Elias and Felicia Friedman

Elias and Felicia Friedman… A Story of Triumph

FriedmanE.F.PhotoA1.WEBElias and Felicia Friedman - the early yearsProhibited from owning a business and relegated to the factories of the Polish Ghetto, Eli and Felicia met during a lunch break from the work and agreed to find each other after the war.  Indeed, after surviving Auschwitz and Theresienstadt, a forced march through snow and interment in a German prison, they eventually reconnected in Czechoslovakia where Eli had been sent.  They traveled to the Landsberg/Lech Displaced Persons Camp in Germany.

Under a moonlit sky and surrounded by American Military Police in a liberated Germany, Felicia and Eli were married in October 1945.

Felicia and Eli set sail to the United States in 1948 aboard the Marine Tiger, would sleep in separate areas of the ship on hammocks, and were sick for most of the 14-day journey.  At last they saw the Statue of Liberty.  They would enter this country with one dollar in their pockets, a fresh start on life, and their love for each other.

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Entrance to the Krakow Ghetto

Felicia saw the Statue of Liberty and the buildings that she’d recognized from books at school and knew she was home.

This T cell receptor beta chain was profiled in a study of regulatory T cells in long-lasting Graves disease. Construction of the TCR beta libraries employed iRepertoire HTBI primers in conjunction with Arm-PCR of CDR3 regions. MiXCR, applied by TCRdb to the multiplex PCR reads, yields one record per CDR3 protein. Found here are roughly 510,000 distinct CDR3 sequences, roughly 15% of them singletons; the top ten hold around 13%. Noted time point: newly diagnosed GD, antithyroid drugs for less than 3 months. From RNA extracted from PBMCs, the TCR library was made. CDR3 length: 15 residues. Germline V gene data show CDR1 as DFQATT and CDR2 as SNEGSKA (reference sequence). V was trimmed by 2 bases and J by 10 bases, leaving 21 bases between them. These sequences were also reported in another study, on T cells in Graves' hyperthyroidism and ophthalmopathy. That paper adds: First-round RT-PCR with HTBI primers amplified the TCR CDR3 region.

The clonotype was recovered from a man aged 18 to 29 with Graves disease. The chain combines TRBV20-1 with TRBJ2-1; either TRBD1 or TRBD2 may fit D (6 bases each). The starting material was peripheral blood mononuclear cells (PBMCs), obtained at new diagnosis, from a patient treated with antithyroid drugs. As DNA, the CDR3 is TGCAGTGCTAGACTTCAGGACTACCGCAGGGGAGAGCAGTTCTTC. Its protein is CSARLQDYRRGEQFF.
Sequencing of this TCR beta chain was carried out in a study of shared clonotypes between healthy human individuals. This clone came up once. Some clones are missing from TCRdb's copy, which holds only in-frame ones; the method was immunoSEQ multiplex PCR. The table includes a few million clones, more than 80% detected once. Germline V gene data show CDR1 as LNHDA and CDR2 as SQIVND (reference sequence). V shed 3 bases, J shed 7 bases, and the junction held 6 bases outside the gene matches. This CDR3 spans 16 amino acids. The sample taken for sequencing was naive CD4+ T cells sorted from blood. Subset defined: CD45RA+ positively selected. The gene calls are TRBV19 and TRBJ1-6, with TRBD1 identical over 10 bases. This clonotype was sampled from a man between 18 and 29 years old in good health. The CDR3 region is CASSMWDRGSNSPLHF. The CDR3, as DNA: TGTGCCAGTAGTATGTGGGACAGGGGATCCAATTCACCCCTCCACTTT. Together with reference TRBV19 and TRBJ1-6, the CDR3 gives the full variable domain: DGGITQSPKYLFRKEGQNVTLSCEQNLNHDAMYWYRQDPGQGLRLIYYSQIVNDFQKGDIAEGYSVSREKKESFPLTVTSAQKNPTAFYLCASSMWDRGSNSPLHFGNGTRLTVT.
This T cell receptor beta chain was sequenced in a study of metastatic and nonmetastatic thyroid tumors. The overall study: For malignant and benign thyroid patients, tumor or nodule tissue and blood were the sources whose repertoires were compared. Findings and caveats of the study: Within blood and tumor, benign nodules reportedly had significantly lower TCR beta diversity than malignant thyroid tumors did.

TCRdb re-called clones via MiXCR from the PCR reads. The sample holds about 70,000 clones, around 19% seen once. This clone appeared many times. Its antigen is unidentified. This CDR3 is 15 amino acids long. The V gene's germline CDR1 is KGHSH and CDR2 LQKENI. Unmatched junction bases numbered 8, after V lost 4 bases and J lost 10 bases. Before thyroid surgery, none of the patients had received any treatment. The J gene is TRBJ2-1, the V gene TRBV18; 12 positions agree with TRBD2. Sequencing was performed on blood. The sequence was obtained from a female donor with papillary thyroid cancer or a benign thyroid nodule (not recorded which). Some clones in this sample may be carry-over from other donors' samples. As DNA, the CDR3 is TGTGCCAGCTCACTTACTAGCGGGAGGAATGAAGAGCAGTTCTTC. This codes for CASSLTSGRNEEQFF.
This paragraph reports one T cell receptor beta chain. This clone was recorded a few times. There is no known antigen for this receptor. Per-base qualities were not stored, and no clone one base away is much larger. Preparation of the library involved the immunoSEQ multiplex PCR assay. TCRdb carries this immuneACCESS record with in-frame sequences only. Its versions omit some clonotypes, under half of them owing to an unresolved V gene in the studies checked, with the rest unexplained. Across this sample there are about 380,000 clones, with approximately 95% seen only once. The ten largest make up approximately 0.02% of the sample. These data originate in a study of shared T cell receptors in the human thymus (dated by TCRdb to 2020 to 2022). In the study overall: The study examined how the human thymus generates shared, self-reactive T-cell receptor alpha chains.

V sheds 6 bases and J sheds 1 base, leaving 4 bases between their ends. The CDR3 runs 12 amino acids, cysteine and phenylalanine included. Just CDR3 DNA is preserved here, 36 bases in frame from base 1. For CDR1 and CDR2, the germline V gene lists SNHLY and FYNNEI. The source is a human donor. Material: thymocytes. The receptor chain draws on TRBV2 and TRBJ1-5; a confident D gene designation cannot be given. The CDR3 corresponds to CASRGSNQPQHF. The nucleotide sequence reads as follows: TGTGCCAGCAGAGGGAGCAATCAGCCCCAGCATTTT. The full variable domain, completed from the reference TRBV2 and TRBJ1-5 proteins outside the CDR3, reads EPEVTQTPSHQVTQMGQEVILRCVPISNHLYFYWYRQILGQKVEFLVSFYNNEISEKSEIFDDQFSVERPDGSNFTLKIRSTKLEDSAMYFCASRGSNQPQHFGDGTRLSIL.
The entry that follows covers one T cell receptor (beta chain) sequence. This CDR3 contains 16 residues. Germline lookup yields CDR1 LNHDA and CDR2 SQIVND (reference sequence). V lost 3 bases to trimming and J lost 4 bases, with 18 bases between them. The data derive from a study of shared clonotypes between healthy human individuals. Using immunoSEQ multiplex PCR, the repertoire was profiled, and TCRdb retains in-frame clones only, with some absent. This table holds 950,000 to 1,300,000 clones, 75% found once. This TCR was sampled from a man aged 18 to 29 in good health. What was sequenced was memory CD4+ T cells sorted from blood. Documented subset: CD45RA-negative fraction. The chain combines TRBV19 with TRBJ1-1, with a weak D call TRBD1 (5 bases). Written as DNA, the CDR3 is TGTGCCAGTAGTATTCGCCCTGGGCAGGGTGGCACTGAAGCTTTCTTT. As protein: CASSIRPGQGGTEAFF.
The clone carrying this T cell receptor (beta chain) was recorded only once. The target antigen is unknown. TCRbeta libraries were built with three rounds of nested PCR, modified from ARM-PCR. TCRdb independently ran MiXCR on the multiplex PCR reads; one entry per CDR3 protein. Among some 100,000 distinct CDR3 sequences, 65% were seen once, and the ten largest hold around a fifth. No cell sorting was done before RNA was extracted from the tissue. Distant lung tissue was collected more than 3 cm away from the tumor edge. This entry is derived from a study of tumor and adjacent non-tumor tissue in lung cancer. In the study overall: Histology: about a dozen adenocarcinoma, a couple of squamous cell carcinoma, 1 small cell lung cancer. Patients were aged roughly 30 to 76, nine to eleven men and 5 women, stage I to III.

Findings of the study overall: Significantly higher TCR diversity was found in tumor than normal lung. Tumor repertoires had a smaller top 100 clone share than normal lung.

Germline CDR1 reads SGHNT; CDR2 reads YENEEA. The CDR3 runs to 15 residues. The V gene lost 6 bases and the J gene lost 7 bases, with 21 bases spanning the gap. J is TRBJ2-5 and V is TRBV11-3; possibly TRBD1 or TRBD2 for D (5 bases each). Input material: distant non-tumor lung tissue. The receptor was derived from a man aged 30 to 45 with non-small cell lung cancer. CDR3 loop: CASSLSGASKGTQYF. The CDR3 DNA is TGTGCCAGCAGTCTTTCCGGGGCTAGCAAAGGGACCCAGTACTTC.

Felicia and Eli struggled to finish their education at night while working during the day.  Eli worked cleaning toilets at Barton’s Candy Company in New York.  He eventually became Vice President of Production at Barton’s and remained in this position until he retired in 1980.  Felicia had found employment as a payroll manager for many companies including Singer and Litton Industries.

Felicia and Eli purchased property in Orlando in 1980 after reading an ad about new retirement communities in the New York Times.  They helped found the Southwest Orlando Jewish Congregation, doing home visits to potential members in the early days, and meeting for services at hotels on and near International Drive for Shabbat and Holy Days.  Through their efforts, a thriving congregation and shul were established in that community.  Just as important, their willingness to reach out to others helped many newcomers to the area become part of a larger family of love.  The two often visited schools in the area, speaking to local students, teachers, and community organizations about their experiences.

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